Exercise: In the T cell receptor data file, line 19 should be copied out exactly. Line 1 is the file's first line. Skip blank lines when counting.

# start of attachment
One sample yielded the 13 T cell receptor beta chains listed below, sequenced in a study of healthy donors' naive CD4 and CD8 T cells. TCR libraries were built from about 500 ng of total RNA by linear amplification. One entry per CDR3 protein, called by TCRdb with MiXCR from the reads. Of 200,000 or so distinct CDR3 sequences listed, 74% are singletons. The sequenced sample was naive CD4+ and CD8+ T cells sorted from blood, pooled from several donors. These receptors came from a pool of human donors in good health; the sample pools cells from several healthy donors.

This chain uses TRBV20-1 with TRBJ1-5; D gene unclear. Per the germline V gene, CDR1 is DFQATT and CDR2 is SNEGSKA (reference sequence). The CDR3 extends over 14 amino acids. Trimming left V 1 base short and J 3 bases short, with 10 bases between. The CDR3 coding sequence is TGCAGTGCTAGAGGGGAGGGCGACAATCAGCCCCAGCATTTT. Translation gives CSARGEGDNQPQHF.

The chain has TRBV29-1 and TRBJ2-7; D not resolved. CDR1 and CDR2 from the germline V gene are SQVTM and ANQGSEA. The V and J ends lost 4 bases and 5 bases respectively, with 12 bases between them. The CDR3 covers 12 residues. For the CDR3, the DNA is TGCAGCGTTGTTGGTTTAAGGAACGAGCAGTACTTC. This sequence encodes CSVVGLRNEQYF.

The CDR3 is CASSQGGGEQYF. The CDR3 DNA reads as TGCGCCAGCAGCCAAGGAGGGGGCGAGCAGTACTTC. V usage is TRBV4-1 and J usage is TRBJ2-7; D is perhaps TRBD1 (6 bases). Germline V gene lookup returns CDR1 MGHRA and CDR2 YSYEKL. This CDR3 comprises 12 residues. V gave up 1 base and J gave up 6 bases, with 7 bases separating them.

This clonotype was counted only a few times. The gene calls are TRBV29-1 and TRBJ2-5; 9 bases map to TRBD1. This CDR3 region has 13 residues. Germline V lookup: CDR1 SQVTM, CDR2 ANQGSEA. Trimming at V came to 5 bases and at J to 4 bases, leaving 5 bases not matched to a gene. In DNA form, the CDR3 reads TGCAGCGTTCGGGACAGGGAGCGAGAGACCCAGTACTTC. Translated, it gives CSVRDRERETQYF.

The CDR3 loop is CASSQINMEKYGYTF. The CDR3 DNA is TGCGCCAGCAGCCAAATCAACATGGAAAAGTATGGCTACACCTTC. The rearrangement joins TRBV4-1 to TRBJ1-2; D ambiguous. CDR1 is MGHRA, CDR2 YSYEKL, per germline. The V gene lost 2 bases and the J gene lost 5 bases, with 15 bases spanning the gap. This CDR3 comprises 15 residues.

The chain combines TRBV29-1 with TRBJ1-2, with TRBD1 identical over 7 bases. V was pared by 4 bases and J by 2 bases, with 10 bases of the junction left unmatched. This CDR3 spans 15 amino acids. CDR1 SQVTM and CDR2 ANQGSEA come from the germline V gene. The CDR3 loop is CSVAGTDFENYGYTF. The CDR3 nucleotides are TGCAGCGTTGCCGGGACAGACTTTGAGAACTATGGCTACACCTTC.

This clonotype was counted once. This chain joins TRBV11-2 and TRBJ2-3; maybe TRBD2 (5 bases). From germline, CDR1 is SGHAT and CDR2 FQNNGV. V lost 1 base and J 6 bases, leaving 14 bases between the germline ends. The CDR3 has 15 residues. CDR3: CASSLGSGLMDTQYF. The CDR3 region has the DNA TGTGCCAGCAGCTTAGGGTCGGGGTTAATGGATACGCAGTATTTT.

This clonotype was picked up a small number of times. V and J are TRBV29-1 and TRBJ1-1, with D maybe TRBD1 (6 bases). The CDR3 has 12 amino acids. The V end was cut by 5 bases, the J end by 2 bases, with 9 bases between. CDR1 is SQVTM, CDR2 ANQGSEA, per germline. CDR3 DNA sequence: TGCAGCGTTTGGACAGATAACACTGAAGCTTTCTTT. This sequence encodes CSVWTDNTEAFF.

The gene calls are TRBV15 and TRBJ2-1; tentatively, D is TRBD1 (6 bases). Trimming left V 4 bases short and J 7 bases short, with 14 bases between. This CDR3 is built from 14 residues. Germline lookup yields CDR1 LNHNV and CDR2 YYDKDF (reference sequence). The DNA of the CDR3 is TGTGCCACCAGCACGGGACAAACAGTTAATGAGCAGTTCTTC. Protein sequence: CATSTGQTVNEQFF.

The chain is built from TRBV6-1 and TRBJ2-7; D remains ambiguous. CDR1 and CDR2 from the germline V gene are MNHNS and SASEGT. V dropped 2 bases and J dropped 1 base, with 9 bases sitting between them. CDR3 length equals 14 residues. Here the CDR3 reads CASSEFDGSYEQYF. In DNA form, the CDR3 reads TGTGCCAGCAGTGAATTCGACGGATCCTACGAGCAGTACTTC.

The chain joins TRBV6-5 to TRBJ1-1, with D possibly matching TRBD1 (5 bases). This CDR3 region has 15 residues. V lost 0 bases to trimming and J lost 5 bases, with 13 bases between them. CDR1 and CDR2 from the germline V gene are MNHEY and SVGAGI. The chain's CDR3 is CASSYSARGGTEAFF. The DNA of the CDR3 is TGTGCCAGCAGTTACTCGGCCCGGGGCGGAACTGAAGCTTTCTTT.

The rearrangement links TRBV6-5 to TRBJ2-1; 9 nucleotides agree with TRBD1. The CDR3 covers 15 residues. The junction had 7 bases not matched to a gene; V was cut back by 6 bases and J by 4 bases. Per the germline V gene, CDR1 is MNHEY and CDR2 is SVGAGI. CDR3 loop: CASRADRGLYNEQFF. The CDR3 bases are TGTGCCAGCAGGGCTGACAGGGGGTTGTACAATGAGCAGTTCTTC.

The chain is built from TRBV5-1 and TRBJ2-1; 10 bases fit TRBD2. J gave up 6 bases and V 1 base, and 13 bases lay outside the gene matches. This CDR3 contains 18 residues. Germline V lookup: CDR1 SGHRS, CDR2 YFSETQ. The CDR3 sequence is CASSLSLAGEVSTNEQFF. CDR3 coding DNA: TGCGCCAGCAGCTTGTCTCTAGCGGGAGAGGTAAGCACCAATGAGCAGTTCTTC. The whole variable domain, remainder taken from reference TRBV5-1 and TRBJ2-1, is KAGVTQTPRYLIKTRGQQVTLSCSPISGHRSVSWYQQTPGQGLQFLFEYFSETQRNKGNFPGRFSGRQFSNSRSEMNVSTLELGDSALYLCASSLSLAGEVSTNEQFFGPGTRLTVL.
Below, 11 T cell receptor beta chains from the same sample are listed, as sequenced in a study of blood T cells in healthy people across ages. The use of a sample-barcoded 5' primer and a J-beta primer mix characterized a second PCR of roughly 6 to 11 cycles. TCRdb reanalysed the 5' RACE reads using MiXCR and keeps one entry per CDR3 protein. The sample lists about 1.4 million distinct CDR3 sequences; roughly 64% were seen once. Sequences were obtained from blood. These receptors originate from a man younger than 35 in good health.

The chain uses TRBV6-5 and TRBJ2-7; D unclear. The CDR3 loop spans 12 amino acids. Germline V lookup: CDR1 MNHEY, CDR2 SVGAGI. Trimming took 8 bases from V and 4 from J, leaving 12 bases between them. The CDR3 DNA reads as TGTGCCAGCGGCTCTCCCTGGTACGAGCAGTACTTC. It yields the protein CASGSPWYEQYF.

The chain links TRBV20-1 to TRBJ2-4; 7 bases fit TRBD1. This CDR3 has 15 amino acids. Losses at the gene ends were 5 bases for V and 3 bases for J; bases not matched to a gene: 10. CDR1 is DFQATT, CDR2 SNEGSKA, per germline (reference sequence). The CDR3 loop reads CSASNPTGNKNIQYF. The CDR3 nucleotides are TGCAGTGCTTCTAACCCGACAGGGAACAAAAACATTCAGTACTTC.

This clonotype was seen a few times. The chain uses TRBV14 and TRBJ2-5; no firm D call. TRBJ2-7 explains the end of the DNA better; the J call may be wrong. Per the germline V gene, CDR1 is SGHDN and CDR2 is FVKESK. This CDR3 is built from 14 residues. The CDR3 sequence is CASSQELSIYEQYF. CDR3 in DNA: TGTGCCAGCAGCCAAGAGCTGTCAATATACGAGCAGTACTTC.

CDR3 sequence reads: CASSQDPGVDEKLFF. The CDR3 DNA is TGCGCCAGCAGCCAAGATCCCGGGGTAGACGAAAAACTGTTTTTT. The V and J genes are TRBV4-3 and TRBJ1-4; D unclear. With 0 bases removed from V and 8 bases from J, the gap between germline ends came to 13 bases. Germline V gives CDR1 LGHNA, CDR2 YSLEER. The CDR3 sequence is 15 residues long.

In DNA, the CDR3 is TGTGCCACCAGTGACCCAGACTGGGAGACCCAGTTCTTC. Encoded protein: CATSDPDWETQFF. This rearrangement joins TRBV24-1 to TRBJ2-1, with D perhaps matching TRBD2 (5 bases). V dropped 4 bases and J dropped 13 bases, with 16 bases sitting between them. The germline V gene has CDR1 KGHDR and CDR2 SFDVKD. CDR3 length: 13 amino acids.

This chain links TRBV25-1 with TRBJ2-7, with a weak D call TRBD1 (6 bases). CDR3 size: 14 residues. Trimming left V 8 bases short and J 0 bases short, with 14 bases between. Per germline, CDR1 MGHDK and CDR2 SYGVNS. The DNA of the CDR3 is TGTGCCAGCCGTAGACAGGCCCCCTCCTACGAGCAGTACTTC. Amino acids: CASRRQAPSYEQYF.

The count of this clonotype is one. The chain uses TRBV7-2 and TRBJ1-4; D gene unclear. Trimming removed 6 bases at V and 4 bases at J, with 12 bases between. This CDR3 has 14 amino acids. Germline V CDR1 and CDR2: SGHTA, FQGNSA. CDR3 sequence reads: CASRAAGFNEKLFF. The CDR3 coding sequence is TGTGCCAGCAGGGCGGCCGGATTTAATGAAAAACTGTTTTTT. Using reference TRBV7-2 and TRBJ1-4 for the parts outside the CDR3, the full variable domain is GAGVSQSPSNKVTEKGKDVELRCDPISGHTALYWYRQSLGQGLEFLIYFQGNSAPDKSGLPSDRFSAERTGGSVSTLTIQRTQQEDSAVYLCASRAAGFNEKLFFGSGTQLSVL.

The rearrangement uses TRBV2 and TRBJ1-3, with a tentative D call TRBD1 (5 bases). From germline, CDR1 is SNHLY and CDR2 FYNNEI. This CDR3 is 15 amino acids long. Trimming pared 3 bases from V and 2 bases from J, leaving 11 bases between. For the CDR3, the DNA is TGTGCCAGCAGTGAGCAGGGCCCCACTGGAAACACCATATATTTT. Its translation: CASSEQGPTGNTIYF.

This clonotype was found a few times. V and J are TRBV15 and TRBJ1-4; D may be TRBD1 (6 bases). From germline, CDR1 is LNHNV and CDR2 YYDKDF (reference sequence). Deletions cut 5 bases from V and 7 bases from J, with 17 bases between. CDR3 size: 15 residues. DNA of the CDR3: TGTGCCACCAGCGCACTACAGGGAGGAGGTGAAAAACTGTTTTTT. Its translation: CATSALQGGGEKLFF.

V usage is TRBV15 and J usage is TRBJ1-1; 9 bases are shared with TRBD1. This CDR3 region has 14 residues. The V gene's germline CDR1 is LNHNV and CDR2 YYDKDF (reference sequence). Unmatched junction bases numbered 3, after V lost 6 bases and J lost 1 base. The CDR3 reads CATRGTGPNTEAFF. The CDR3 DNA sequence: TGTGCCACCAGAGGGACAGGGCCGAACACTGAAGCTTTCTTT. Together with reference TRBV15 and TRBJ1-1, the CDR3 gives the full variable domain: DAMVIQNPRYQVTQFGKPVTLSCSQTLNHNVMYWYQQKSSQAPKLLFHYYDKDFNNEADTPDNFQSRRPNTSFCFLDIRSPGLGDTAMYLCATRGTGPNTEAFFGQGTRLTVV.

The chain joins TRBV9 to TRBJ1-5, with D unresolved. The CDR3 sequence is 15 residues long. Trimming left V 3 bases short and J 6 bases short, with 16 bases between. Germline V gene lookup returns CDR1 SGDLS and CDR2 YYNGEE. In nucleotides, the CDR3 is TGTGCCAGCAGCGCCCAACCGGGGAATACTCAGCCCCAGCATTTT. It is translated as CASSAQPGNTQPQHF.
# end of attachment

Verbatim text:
CDR3 sequence reads: CASSQDPGVDEKLFF. The CDR3 DNA is TGCGCCAGCAGCCAAGATCCCGGGGTAGACGAAAAACTGTTTTTT. The V and J genes are TRBV4-3 and TRBJ1-4; D unclear. With 0 bases removed from V and 8 bases from J, the gap between germline ends came to 13 bases. Germline V gives CDR1 LGHNA, CDR2 YSLEER. The CDR3 sequence is 15 residues long.